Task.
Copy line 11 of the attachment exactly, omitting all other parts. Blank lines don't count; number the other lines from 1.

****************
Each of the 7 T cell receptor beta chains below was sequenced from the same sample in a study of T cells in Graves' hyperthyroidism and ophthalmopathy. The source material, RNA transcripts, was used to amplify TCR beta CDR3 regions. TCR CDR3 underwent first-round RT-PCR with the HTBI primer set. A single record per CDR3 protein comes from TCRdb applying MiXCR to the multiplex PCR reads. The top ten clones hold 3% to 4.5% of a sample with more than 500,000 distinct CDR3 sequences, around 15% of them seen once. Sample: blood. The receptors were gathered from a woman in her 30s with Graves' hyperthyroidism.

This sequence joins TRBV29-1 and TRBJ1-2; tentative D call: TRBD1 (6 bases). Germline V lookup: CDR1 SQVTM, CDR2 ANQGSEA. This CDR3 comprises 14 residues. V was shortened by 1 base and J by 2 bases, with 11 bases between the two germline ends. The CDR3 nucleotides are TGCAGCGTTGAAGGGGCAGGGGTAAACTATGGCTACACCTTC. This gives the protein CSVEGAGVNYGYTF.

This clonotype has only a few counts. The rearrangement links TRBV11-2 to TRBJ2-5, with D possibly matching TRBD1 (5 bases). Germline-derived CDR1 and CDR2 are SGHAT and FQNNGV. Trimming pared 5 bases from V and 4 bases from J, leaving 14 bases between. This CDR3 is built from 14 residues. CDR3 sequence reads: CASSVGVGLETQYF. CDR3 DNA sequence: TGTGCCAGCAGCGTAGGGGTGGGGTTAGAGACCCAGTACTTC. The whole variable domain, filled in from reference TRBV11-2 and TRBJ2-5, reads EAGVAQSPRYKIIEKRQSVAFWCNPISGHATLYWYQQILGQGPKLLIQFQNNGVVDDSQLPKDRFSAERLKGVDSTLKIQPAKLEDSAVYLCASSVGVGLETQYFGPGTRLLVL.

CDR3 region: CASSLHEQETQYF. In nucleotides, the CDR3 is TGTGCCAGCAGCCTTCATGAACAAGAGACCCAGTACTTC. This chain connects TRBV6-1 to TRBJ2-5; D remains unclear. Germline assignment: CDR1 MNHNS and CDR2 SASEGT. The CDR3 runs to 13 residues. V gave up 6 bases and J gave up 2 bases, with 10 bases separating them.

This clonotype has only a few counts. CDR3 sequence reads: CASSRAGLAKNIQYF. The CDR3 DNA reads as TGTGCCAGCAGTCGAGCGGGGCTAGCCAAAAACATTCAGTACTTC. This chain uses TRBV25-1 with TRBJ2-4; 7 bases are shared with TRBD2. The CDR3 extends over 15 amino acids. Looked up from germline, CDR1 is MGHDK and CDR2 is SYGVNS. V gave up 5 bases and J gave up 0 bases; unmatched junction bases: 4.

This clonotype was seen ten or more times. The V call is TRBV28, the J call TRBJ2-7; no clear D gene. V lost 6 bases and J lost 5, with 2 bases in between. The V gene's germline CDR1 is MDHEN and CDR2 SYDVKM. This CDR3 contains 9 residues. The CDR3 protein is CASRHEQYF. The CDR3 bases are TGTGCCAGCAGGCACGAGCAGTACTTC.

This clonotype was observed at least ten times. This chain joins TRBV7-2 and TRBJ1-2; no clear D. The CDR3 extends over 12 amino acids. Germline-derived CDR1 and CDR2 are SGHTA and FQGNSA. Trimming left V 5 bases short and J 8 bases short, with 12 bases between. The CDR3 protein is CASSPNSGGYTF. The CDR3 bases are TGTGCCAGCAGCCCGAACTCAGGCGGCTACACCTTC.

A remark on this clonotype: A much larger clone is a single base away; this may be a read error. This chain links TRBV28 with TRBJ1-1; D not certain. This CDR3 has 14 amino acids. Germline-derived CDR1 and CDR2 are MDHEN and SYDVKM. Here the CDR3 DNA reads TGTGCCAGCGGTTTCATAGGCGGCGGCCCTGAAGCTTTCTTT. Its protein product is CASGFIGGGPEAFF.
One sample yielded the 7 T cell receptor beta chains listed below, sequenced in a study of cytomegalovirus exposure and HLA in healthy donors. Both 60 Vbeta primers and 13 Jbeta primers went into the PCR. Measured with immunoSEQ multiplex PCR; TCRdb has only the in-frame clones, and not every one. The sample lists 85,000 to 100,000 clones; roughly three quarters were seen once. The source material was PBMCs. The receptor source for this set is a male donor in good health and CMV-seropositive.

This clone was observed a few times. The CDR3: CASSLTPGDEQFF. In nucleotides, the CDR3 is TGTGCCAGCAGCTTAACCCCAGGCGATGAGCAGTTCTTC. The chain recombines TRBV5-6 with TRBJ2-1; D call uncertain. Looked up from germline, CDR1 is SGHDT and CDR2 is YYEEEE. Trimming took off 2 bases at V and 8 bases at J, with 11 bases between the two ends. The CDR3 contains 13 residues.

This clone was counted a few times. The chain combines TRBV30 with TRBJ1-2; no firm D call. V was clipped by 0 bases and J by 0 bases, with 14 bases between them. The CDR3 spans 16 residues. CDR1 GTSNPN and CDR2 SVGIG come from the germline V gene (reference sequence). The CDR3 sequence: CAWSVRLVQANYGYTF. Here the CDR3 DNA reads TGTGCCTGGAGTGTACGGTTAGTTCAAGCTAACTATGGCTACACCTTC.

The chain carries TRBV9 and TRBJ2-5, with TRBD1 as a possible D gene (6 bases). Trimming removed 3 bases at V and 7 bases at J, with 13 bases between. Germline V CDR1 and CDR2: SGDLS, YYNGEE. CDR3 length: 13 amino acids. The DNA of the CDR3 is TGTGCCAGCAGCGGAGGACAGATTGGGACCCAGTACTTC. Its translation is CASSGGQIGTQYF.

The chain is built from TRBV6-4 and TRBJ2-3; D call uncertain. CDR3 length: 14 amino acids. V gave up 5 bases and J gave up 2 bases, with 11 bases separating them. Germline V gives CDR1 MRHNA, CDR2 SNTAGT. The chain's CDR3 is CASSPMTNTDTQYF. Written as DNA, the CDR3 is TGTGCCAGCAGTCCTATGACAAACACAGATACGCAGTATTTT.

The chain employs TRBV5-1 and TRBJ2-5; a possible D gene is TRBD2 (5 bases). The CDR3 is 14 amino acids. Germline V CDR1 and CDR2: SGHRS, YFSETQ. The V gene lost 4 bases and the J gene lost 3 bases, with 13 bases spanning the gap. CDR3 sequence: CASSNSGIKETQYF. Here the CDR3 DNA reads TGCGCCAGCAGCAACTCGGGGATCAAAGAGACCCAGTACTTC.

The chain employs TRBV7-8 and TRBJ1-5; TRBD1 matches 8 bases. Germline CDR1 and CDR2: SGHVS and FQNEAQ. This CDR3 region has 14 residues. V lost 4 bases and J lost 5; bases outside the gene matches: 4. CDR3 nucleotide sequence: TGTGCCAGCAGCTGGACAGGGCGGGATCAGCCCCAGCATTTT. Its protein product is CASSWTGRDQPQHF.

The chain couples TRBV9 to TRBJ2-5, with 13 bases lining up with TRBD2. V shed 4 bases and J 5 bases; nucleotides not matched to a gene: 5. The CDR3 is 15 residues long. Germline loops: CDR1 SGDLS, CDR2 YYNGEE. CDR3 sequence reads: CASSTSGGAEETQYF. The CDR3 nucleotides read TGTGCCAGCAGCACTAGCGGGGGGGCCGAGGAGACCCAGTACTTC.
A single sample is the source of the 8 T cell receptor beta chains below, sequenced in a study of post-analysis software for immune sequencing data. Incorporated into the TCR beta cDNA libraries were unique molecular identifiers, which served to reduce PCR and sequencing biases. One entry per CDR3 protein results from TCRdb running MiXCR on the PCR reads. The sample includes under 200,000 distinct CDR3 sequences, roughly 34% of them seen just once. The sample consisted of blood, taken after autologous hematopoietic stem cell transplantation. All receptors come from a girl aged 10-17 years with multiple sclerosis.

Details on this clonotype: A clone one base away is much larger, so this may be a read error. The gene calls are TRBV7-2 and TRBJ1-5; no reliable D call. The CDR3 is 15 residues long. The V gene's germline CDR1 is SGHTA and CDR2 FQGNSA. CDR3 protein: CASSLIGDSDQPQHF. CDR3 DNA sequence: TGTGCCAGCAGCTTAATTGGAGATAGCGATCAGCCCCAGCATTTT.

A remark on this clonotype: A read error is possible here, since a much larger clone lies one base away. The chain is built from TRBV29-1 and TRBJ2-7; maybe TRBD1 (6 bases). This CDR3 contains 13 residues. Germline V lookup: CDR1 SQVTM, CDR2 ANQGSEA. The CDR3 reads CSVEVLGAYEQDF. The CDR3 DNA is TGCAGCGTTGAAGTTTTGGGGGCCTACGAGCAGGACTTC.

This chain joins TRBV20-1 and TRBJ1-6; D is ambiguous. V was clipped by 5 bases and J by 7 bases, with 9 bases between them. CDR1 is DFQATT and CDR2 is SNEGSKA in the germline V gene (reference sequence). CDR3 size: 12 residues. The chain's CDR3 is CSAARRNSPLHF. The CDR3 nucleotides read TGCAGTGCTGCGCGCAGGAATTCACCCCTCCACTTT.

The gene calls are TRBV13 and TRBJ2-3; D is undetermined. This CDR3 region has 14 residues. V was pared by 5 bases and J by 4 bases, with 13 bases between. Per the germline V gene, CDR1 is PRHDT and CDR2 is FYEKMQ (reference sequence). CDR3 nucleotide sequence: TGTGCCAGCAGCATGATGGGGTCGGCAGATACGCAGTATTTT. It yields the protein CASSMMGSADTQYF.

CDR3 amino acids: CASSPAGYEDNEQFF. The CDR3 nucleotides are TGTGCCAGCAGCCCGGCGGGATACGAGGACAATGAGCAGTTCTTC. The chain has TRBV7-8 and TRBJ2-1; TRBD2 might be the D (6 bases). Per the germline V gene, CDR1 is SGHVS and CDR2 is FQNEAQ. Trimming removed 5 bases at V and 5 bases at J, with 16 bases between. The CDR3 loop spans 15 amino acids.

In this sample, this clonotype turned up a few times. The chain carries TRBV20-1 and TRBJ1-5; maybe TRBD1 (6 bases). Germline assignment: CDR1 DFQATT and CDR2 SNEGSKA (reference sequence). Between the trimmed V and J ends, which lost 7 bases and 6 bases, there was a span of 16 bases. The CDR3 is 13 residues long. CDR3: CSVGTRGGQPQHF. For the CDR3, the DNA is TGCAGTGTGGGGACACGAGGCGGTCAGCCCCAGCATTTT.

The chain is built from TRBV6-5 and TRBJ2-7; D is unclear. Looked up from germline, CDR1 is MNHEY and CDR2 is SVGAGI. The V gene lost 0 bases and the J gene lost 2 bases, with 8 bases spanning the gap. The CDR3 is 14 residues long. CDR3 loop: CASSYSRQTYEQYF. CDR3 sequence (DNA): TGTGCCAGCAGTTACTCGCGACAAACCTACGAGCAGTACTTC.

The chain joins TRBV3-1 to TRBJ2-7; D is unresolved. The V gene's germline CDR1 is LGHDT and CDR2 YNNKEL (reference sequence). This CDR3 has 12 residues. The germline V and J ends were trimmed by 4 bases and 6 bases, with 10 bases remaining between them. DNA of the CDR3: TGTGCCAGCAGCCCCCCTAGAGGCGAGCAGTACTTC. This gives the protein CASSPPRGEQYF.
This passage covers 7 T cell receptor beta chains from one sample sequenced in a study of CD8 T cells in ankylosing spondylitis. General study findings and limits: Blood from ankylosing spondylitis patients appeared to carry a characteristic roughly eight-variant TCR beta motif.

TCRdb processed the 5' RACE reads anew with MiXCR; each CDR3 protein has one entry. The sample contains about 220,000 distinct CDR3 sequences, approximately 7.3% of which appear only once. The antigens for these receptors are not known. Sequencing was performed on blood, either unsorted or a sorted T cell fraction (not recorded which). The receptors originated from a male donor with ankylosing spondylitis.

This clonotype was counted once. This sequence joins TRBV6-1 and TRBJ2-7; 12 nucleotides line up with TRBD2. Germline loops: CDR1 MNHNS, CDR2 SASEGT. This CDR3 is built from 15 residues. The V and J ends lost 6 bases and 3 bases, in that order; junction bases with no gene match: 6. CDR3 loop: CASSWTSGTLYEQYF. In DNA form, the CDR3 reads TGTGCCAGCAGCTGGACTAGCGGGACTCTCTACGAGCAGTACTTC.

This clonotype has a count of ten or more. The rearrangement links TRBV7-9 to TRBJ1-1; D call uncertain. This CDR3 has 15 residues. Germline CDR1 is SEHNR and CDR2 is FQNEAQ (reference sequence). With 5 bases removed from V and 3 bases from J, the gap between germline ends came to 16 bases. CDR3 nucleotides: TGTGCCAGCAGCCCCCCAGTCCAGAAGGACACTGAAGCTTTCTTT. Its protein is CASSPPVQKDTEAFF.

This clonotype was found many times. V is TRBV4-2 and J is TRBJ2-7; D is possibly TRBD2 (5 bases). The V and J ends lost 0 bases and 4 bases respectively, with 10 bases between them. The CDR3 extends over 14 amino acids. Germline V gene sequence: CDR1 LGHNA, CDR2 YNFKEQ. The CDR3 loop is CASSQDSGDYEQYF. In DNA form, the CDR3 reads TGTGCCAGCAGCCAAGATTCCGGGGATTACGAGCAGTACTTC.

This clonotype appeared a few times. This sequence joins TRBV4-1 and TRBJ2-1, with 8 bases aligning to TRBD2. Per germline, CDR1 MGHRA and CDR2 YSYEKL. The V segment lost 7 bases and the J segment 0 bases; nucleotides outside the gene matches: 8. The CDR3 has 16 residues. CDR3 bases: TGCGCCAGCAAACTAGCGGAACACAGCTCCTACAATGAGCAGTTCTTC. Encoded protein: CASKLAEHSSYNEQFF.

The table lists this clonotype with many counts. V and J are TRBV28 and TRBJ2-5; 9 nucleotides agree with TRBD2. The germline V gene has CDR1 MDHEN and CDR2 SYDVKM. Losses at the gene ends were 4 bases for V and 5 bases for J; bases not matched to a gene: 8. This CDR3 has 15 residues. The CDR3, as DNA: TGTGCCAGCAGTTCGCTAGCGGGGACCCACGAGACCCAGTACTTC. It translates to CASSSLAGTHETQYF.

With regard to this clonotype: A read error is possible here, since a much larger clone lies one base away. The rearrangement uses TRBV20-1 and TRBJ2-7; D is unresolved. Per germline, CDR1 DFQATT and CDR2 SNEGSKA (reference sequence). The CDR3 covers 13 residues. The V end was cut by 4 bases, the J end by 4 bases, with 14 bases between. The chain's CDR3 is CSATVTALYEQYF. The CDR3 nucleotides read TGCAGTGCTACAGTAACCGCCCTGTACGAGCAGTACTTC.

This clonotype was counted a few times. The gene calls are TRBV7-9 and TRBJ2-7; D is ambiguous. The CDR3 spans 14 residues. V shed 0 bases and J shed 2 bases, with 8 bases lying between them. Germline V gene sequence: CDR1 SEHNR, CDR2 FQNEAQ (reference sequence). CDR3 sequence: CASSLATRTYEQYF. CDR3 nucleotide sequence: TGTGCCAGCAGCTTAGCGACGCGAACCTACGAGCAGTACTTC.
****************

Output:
This clone was counted a few times. The chain combines TRBV30 with TRBJ1-2; no firm D call. V was clipped by 0 bases and J by 0 bases, with 14 bases between them. The CDR3 spans 16 residues. CDR1 GTSNPN and CDR2 SVGIG come from the germline V gene (reference sequence). The CDR3 sequence: CAWSVRLVQANYGYTF. Here the CDR3 DNA reads TGTGCCTGGAGTGTACGGTTAGTTCAAGCTAACTATGGCTACACCTTC.